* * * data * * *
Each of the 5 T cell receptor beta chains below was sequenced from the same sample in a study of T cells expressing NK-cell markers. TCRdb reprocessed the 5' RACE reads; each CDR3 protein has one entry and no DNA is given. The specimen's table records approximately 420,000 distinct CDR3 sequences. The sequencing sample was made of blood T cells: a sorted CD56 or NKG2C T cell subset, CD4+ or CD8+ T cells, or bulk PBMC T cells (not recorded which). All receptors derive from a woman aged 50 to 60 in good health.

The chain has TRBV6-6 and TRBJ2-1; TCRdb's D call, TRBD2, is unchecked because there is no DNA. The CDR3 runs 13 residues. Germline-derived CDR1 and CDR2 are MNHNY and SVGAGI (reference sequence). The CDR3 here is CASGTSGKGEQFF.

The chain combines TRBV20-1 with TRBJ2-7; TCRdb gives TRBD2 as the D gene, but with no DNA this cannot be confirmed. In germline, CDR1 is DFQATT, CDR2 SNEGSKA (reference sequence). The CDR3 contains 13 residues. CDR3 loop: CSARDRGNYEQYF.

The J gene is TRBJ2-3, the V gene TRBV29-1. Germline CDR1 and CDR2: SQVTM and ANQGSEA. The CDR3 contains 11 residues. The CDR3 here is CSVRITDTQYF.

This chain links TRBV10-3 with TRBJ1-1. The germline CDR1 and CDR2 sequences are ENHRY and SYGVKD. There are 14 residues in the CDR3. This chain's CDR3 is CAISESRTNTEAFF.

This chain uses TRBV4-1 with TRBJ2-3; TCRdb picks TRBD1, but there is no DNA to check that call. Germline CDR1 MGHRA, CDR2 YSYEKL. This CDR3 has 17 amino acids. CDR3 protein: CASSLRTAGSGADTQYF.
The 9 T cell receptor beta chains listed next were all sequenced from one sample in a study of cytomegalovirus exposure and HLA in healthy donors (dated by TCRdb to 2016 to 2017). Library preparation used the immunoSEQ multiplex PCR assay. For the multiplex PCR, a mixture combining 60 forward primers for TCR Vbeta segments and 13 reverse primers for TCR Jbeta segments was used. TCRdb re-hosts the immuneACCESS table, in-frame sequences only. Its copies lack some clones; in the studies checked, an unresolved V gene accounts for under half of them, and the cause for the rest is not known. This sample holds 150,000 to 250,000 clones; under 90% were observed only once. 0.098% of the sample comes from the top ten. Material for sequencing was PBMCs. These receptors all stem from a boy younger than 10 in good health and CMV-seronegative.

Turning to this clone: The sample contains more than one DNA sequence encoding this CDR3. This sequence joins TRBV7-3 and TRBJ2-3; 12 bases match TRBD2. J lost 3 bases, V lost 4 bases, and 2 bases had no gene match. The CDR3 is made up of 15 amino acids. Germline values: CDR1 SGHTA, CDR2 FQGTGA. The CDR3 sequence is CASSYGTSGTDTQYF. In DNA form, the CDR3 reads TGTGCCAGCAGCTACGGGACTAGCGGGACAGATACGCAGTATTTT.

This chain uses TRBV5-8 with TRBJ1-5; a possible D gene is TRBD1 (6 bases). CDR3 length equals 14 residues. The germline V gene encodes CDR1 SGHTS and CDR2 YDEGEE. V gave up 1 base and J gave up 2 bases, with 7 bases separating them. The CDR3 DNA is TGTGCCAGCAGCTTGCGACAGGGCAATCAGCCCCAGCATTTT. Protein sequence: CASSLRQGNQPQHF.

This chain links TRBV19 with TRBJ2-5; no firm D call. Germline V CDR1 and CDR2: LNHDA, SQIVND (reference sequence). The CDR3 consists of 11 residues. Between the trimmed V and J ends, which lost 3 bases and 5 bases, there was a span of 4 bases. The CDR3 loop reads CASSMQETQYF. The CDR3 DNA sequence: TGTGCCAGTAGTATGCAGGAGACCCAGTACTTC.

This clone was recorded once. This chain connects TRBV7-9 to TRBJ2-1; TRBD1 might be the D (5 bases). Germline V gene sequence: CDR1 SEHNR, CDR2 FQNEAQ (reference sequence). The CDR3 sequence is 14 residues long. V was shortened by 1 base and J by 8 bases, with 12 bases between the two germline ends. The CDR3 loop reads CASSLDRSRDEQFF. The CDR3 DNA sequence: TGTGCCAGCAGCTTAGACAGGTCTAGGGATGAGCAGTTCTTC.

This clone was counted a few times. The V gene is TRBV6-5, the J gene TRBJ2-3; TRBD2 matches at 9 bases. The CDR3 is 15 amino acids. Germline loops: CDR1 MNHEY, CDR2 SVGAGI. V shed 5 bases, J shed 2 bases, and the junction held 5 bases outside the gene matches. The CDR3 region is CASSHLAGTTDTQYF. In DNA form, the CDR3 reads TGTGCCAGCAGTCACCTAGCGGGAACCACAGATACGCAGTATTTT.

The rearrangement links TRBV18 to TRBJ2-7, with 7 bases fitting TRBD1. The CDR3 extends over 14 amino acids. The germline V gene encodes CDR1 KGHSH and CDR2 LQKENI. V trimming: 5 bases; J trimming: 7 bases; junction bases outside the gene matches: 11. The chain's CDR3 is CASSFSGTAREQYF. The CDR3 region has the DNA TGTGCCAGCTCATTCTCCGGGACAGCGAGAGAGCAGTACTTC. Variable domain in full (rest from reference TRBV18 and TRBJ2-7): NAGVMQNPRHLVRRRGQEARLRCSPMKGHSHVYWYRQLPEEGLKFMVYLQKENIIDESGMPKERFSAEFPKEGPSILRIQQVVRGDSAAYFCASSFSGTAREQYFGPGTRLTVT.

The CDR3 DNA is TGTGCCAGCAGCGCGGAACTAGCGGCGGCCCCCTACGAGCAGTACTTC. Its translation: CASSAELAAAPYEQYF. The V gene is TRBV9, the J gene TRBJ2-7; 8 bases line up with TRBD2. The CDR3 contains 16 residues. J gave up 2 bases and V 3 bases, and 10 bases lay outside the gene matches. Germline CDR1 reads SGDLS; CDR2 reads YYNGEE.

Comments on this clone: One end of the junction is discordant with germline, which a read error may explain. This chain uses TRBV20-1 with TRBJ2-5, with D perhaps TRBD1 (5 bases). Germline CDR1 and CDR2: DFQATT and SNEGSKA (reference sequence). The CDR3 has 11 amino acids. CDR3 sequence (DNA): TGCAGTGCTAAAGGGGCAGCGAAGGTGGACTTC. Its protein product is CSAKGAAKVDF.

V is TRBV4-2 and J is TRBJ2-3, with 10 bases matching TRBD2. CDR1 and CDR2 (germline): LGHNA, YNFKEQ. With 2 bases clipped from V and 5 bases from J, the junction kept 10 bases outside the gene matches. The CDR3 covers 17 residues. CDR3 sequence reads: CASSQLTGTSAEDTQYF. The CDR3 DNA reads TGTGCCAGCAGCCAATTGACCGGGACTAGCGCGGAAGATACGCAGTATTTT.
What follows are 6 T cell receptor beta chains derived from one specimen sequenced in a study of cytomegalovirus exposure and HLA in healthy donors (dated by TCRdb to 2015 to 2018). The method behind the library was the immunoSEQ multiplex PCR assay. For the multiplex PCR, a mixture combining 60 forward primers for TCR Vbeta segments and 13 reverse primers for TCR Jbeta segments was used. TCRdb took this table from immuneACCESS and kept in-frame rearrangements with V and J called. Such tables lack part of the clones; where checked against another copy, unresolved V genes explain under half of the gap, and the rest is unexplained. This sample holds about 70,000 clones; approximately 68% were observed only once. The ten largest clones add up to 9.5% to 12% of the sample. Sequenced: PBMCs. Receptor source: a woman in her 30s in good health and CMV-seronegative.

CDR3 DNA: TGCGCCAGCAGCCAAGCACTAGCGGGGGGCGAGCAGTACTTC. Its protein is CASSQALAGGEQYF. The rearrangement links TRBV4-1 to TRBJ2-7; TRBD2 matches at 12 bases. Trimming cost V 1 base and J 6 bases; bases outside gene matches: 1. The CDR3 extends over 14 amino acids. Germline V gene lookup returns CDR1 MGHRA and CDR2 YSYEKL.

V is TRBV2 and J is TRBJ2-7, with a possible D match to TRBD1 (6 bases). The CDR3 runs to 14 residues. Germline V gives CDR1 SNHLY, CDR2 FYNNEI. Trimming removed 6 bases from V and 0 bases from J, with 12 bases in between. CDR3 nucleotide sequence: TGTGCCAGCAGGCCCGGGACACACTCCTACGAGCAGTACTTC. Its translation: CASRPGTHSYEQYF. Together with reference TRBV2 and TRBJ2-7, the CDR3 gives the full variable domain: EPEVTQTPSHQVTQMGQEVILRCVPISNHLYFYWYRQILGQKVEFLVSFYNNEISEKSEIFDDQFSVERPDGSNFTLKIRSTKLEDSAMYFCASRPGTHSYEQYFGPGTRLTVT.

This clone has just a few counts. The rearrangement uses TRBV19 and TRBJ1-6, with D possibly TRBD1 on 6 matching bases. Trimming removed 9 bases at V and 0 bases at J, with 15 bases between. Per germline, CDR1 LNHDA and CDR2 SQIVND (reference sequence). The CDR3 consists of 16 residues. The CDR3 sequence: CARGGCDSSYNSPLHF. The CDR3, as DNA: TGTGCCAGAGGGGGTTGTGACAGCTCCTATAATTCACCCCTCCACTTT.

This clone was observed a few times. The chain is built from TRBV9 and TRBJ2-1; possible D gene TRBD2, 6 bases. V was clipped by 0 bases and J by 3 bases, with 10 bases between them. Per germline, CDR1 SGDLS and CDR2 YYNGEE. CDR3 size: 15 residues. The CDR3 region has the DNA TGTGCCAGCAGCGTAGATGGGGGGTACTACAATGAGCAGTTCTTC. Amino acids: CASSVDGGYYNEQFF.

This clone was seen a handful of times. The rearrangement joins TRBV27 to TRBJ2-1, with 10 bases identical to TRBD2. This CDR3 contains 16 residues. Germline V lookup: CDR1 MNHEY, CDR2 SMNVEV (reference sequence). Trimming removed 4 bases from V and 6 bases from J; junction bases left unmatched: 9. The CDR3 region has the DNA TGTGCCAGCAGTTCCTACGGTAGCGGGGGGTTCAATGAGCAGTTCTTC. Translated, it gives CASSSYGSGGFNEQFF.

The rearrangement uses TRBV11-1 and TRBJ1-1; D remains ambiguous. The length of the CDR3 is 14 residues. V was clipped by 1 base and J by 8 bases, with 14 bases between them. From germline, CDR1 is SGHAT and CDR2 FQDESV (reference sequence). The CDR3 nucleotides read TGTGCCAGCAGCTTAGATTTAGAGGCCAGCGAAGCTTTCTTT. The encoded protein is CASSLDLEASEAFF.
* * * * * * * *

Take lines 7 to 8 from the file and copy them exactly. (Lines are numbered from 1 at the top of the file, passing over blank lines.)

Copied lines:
The 9 T cell receptor beta chains listed next were all sequenced from one sample in a study of cytomegalovirus exposure and HLA in healthy donors (dated by TCRdb to 2016 to 2017). Library preparation used the immunoSEQ multiplex PCR assay. For the multiplex PCR, a mixture combining 60 forward primers for TCR Vbeta segments and 13 reverse primers for TCR Jbeta segments was used. TCRdb re-hosts the immuneACCESS table, in-frame sequences only. Its copies lack some clones; in the studies checked, an unresolved V gene accounts for under half of them, and the cause for the rest is not known. This sample holds 150,000 to 250,000 clones; under 90% were observed only once. 0.098% of the sample comes from the top ten. Material for sequencing was PBMCs. These receptors all stem from a boy younger than 10 in good health and CMV-seronegative.

Turning to this clone: The sample contains more than one DNA sequence encoding this CDR3. This sequence joins TRBV7-3 and TRBJ2-3; 12 bases match TRBD2. J lost 3 bases, V lost 4 bases, and 2 bases had no gene match. The CDR3 is made up of 15 amino acids. Germline values: CDR1 SGHTA, CDR2 FQGTGA. The CDR3 sequence is CASSYGTSGTDTQYF. In DNA form, the CDR3 reads TGTGCCAGCAGCTACGGGACTAGCGGGACAGATACGCAGTATTTT.